- On 1st September 2017
- In Art Tokyo Private Tours What the Tokyo Locals Do
What the Tokyo Locals Do: The Bacon Prize and The Tokyo Prize Awards Night
In the second in our new semi-regular series “What The Tokyo Locals Do”, Mac describes a wonderful evening at the presentation of The Bacon and Tokyo Art Prizes. It wasn’t just the locals who enjoyed it though – we brought along Maction Planet Tokyo Private Tour guests!
Thursday 31 August 2017 was a busy day at Maction Planet. It began with a full-day nine-hour tour with Jason and family. On holiday from Toronto, they had based themselves in Osaka and had come to Tokyo for a day trip. I met them off their Shinkansen in Shinagawa and so began a great day of ramen, anime, electronics, shrines, some very specific shopping requests and ninjas (!), amongst other things. After they were safely on the return bullet train, I then met Jonathan and Mina, and together we went to the United Nations University to enjoy a unique evening of art, drinks and Japanese rapping!
We arrived at the UNU and were greeted by a dog sat in front of a car! The dog was Bogie, an Australian-born vegetarian Rhodesian Ridgeback and current mascot of the Tokyo Art World. The car was a Mercedes-Benz GLC 250 4MATIC Coupé Sports, the 2017 Mercedes-Benz Japan Art Car. The car has been decorated with an amazing photo of the aforementioned hound by Peter M Cook and christened “the Bogiemobile”. For those who missed it last night, the car is on exhibition at Tsutaya’s T-site on 2 and 3 September from 10:00 to 19:00. Well worth seeing.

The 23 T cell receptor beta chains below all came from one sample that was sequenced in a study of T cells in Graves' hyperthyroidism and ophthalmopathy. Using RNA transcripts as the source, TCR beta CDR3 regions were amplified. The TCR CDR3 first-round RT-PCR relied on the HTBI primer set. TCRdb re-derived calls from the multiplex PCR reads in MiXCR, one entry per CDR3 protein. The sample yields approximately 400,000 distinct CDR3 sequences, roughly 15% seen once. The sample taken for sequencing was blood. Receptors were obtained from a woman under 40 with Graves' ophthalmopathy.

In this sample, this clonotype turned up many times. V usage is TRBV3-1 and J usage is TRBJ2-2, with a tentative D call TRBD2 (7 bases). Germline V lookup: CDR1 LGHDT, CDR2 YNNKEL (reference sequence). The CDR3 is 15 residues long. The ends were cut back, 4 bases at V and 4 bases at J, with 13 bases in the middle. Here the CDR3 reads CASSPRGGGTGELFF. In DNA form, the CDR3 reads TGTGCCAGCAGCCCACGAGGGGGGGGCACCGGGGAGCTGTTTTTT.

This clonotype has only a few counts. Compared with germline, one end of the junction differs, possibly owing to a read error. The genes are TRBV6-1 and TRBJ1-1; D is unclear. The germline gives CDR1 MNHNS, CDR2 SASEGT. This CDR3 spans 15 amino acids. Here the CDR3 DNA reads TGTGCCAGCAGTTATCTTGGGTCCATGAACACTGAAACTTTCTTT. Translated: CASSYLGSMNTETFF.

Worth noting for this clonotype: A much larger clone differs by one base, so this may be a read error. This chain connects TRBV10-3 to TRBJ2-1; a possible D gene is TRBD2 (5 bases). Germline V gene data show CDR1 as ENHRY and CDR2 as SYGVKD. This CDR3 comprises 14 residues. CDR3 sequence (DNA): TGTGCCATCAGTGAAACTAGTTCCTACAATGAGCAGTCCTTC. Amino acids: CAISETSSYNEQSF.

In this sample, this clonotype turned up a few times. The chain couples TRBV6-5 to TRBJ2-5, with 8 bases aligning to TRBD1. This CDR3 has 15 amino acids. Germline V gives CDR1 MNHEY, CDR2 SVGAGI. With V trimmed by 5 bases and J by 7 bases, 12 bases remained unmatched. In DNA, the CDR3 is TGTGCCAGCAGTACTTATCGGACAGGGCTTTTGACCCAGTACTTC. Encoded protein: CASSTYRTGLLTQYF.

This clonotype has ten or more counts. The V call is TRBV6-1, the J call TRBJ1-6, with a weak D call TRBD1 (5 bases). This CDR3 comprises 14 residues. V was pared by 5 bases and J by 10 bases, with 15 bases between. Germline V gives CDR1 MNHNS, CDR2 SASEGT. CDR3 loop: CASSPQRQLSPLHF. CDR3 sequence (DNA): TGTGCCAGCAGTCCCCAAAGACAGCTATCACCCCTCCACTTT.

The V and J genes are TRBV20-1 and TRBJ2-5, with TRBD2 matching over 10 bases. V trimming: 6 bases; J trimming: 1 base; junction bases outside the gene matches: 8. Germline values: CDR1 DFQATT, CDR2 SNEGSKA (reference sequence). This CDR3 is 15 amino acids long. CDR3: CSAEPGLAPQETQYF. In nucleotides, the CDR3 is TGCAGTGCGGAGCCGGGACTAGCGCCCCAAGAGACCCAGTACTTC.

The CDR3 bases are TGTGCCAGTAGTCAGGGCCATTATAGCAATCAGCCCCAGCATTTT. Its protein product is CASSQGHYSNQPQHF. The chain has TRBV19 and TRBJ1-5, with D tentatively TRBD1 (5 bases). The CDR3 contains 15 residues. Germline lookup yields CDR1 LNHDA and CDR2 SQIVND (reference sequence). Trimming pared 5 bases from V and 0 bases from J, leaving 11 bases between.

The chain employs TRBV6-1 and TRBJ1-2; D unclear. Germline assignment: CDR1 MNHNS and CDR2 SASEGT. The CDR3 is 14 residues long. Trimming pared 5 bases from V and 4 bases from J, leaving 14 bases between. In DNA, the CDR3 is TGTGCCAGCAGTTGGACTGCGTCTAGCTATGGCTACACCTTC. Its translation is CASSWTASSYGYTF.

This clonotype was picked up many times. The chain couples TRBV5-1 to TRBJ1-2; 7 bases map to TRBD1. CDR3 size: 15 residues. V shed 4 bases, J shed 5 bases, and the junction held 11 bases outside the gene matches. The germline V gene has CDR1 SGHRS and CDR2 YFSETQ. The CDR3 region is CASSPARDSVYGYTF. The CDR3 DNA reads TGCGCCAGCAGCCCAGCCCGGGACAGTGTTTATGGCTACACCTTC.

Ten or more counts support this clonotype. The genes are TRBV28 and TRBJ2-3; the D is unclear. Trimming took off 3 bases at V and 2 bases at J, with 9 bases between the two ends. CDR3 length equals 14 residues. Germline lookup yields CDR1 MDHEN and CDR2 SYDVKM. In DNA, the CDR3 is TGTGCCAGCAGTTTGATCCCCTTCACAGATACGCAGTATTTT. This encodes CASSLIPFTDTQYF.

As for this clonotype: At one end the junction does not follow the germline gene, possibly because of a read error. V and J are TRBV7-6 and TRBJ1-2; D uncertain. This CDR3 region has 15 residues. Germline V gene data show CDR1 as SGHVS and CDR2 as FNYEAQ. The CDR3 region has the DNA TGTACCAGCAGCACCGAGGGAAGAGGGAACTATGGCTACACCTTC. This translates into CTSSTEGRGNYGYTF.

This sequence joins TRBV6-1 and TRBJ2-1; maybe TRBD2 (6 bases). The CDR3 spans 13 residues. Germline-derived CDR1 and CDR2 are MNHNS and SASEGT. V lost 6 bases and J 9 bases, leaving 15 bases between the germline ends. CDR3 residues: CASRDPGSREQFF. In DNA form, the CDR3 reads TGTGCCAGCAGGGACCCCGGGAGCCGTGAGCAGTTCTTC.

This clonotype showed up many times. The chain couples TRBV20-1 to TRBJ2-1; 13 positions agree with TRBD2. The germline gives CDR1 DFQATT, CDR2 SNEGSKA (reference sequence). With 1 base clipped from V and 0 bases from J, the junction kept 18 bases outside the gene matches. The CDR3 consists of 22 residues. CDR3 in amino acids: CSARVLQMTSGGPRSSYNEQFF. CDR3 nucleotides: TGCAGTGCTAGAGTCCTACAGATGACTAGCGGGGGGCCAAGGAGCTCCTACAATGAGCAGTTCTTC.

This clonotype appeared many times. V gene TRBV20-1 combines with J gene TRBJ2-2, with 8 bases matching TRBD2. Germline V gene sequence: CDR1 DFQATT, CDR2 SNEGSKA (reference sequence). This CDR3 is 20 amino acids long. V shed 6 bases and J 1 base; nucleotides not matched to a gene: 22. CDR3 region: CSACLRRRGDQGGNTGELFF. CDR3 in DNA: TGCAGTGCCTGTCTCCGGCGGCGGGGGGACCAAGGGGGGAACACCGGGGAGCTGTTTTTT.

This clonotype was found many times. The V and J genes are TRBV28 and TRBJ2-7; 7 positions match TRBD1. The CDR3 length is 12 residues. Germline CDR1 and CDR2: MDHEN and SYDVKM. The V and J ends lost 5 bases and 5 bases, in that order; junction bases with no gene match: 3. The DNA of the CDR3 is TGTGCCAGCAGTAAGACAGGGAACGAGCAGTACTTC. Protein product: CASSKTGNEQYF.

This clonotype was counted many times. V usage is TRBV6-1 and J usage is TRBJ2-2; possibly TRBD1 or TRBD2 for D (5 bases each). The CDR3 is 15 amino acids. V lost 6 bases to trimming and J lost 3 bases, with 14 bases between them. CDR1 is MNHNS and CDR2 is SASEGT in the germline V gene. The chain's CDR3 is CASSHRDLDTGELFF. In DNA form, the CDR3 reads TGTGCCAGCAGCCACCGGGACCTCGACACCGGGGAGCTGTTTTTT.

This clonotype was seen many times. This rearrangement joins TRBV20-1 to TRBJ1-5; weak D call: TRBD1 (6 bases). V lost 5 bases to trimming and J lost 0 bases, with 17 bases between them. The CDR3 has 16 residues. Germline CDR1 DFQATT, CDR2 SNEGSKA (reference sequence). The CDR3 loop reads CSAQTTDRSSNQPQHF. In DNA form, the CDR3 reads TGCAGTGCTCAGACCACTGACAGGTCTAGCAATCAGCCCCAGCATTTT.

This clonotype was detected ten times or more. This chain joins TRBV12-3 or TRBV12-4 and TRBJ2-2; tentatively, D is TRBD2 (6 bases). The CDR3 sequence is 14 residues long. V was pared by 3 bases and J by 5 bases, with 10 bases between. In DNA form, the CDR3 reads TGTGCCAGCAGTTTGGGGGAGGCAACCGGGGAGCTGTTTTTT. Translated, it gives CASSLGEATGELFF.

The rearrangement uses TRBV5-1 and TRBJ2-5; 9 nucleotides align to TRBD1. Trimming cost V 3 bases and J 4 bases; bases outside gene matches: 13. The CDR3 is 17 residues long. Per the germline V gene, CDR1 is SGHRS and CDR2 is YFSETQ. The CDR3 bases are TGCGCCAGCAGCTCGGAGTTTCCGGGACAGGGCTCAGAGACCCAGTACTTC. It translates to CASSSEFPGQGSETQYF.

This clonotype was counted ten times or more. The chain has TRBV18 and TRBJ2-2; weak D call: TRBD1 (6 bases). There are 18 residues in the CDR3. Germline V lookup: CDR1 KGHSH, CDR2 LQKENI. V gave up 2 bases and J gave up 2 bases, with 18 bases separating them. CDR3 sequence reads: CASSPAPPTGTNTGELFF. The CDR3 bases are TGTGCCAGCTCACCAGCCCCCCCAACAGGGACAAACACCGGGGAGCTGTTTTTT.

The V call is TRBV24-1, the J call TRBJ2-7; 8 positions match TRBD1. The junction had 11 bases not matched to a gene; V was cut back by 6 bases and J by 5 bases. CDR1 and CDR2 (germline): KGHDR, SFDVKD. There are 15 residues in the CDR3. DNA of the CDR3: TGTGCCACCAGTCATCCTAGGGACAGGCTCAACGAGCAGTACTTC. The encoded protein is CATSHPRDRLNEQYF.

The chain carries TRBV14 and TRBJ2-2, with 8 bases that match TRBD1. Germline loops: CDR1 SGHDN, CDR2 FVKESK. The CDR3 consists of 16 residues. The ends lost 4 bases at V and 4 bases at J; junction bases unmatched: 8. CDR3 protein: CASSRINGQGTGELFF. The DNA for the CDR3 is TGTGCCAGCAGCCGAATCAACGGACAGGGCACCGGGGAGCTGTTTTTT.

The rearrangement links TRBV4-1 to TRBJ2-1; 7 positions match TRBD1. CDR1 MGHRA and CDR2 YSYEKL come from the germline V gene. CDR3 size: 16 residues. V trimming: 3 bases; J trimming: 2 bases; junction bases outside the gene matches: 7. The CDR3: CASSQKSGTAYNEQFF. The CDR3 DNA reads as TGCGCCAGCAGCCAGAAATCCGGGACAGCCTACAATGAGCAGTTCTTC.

The United Nations University, established by UN General Assembly approval in December 1972 , is housed in a spectacular building, the sort of structure one might find in Gotham City. It is only 14 stories high, but its unique design always diverts heads as you are walking along Aoyama-dori. Designed by world-renowned architect Kenzo Tange, the handover of the building by the Japanese Government took place on 30 June 1992. A truly fantastic piece of Tokyo architecture.
Just before the entrance were computers set up by SPACEVISION, a Tokyo-based company which specialises in 3D Body Scanning. Guests were invited to get a head scan using a 3D camera. The results were incredible, and resultant life-like heads were broadcast onto the big screen in the venue throughout the evening!
As we headed inside, we were greeted by some moody lighting and Minimalist and Deep House from DJ AMIGA, one of Japan’s top DJs.
We went to the bar and enjoyed the free-flow champagne, La Cuvee provided by event sponsors Laurent Perrier. Further refreshment could be had in the form of Red Bull, Stolichnaya Vodka, San Pellegrino and Solan de Cabras water.
The award ceremony began around 9pm. First of all was the presentation of the 7th Annual Tokyo Prize. This is given to an individual for their extraordinary support of the The Japanese Contemporary Arts. It is sponsored by Citizens’ League for the Arts (CLA), Japan’s first Non-Profit Organisation. Last year’s winner was architect Shigeru Ban. The prize itself is an amazing sculpture of a Tokyo Crow by Hiroki Tashiro using the technique of ichiboku-zukuri (一木造), in which sculptures are carved from a single piece of wood!
This year the award went to Kazuko Aso, director of DANDANS art collective, for her sterling work championing contemporary art.